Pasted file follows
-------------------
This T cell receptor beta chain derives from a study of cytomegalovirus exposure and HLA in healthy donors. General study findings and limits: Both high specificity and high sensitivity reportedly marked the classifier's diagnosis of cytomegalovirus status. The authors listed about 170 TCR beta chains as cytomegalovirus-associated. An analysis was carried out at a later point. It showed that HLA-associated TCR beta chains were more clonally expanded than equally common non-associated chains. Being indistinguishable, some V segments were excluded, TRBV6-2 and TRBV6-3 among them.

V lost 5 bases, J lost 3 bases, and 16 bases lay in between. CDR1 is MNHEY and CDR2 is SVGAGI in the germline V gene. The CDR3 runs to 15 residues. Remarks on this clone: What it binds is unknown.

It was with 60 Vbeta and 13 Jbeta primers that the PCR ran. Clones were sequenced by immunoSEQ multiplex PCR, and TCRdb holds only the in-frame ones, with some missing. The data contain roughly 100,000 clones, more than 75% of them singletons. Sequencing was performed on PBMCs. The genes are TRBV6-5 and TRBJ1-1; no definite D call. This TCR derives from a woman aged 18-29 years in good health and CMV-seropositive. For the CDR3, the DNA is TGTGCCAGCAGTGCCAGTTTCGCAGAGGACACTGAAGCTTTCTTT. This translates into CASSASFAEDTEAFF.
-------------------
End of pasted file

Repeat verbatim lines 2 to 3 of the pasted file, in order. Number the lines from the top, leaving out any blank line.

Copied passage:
V lost 5 bases, J lost 3 bases, and 16 bases lay in between. CDR1 is MNHEY and CDR2 is SVGAGI in the germline V gene. The CDR3 runs to 15 residues. Remarks on this clone: What it binds is unknown.

It was with 60 Vbeta and 13 Jbeta primers that the PCR ran. Clones were sequenced by immunoSEQ multiplex PCR, and TCRdb holds only the in-frame ones, with some missing. The data contain roughly 100,000 clones, more than 75% of them singletons. Sequencing was performed on PBMCs. The genes are TRBV6-5 and TRBJ1-1; no definite D call. This TCR derives from a woman aged 18-29 years in good health and CMV-seropositive. For the CDR3, the DNA is TGTGCCAGCAGTGCCAGTTTCGCAGAGGACACTGAAGCTTTCTTT. This translates into CASSASFAEDTEAFF.